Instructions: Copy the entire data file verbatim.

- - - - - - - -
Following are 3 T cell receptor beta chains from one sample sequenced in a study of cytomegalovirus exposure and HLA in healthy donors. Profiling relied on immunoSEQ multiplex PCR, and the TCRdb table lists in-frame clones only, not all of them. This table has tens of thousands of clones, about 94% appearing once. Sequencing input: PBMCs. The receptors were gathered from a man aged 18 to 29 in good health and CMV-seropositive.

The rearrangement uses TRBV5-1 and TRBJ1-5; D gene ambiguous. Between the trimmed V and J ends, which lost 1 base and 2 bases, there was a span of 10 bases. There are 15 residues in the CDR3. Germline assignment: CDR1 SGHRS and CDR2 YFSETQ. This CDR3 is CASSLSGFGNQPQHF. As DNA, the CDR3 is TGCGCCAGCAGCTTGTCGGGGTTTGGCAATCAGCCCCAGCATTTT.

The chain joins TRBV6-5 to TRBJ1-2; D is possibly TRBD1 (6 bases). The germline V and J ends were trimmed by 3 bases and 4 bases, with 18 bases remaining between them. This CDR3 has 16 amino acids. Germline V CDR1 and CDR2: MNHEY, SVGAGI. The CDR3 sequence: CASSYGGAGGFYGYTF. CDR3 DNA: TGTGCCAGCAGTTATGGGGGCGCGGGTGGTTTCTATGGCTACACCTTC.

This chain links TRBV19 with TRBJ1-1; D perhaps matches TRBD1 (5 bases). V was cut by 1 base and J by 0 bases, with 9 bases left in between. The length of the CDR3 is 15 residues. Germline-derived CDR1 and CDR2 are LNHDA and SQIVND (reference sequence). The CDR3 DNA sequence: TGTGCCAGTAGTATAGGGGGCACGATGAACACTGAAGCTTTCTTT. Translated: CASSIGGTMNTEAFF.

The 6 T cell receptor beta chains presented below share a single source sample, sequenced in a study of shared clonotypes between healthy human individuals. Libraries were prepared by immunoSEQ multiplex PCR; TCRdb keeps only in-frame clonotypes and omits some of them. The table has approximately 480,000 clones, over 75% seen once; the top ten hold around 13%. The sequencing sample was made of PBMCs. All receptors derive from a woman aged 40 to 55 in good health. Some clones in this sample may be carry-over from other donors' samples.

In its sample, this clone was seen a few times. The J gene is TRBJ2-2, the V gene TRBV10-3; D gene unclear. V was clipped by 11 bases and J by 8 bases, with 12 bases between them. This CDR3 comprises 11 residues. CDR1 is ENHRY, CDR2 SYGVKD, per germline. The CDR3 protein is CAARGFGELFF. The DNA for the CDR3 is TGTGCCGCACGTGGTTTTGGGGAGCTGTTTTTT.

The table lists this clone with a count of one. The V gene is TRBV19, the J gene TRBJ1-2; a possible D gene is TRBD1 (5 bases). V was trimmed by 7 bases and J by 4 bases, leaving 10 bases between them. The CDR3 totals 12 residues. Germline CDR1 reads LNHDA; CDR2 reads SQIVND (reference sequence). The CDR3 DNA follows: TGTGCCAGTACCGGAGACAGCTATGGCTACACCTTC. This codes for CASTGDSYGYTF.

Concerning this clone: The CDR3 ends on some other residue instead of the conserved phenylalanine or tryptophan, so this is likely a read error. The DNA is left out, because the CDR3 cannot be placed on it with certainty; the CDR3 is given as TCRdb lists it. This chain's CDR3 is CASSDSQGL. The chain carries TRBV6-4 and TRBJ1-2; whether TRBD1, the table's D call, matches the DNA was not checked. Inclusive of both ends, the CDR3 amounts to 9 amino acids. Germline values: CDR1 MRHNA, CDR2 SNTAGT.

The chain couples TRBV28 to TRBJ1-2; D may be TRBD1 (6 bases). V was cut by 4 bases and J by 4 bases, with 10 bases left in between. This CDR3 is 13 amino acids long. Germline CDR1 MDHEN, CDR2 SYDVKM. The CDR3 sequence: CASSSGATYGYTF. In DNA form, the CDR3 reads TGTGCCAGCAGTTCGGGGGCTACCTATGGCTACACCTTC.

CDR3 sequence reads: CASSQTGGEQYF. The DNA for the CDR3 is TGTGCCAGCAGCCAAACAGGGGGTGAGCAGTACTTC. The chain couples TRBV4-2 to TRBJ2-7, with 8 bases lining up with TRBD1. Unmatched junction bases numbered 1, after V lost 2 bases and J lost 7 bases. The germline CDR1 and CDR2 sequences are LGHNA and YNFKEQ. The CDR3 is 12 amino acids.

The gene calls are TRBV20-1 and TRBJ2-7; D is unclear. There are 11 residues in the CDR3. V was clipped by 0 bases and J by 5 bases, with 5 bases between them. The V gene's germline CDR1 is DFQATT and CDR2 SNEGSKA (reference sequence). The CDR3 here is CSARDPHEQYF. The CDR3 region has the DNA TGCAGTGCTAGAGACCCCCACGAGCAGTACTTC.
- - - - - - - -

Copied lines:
Following are 3 T cell receptor beta chains from one sample sequenced in a study of cytomegalovirus exposure and HLA in healthy donors. Profiling relied on immunoSEQ multiplex PCR, and the TCRdb table lists in-frame clones only, not all of them. This table has tens of thousands of clones, about 94% appearing once. Sequencing input: PBMCs. The receptors were gathered from a man aged 18 to 29 in good health and CMV-seropositive.

The rearrangement uses TRBV5-1 and TRBJ1-5; D gene ambiguous. Between the trimmed V and J ends, which lost 1 base and 2 bases, there was a span of 10 bases. There are 15 residues in the CDR3. Germline assignment: CDR1 SGHRS and CDR2 YFSETQ. This CDR3 is CASSLSGFGNQPQHF. As DNA, the CDR3 is TGCGCCAGCAGCTTGTCGGGGTTTGGCAATCAGCCCCAGCATTTT.

The chain joins TRBV6-5 to TRBJ1-2; D is possibly TRBD1 (6 bases). The germline V and J ends were trimmed by 3 bases and 4 bases, with 18 bases remaining between them. This CDR3 has 16 amino acids. Germline V CDR1 and CDR2: MNHEY, SVGAGI. The CDR3 sequence: CASSYGGAGGFYGYTF. CDR3 DNA: TGTGCCAGCAGTTATGGGGGCGCGGGTGGTTTCTATGGCTACACCTTC.

This chain links TRBV19 with TRBJ1-1; D perhaps matches TRBD1 (5 bases). V was cut by 1 base and J by 0 bases, with 9 bases left in between. The length of the CDR3 is 15 residues. Germline-derived CDR1 and CDR2 are LNHDA and SQIVND (reference sequence). The CDR3 DNA sequence: TGTGCCAGTAGTATAGGGGGCACGATGAACACTGAAGCTTTCTTT. Translated: CASSIGGTMNTEAFF.

The 6 T cell receptor beta chains presented below share a single source sample, sequenced in a study of shared clonotypes between healthy human individuals. Libraries were prepared by immunoSEQ multiplex PCR; TCRdb keeps only in-frame clonotypes and omits some of them. The table has approximately 480,000 clones, over 75% seen once; the top ten hold around 13%. The sequencing sample was made of PBMCs. All receptors derive from a woman aged 40 to 55 in good health. Some clones in this sample may be carry-over from other donors' samples.

In its sample, this clone was seen a few times. The J gene is TRBJ2-2, the V gene TRBV10-3; D gene unclear. V was clipped by 11 bases and J by 8 bases, with 12 bases between them. This CDR3 comprises 11 residues. CDR1 is ENHRY, CDR2 SYGVKD, per germline. The CDR3 protein is CAARGFGELFF. The DNA for the CDR3 is TGTGCCGCACGTGGTTTTGGGGAGCTGTTTTTT.

The table lists this clone with a count of one. The V gene is TRBV19, the J gene TRBJ1-2; a possible D gene is TRBD1 (5 bases). V was trimmed by 7 bases and J by 4 bases, leaving 10 bases between them. The CDR3 totals 12 residues. Germline CDR1 reads LNHDA; CDR2 reads SQIVND (reference sequence). The CDR3 DNA follows: TGTGCCAGTACCGGAGACAGCTATGGCTACACCTTC. This codes for CASTGDSYGYTF.

Concerning this clone: The CDR3 ends on some other residue instead of the conserved phenylalanine or tryptophan, so this is likely a read error. The DNA is left out, because the CDR3 cannot be placed on it with certainty; the CDR3 is given as TCRdb lists it. This chain's CDR3 is CASSDSQGL. The chain carries TRBV6-4 and TRBJ1-2; whether TRBD1, the table's D call, matches the DNA was not checked. Inclusive of both ends, the CDR3 amounts to 9 amino acids. Germline values: CDR1 MRHNA, CDR2 SNTAGT.

The chain couples TRBV28 to TRBJ1-2; D may be TRBD1 (6 bases). V was cut by 4 bases and J by 4 bases, with 10 bases left in between. This CDR3 is 13 amino acids long. Germline CDR1 MDHEN, CDR2 SYDVKM. The CDR3 sequence: CASSSGATYGYTF. In DNA form, the CDR3 reads TGTGCCAGCAGTTCGGGGGCTACCTATGGCTACACCTTC.

CDR3 sequence reads: CASSQTGGEQYF. The DNA for the CDR3 is TGTGCCAGCAGCCAAACAGGGGGTGAGCAGTACTTC. The chain couples TRBV4-2 to TRBJ2-7, with 8 bases lining up with TRBD1. Unmatched junction bases numbered 1, after V lost 2 bases and J lost 7 bases. The germline CDR1 and CDR2 sequences are LGHNA and YNFKEQ. The CDR3 is 12 amino acids.

The gene calls are TRBV20-1 and TRBJ2-7; D is unclear. There are 11 residues in the CDR3. V was clipped by 0 bases and J by 5 bases, with 5 bases between them. The V gene's germline CDR1 is DFQATT and CDR2 SNEGSKA (reference sequence). The CDR3 here is CSARDPHEQYF. The CDR3 region has the DNA TGCAGTGCTAGAGACCCCCACGAGCAGTACTTC.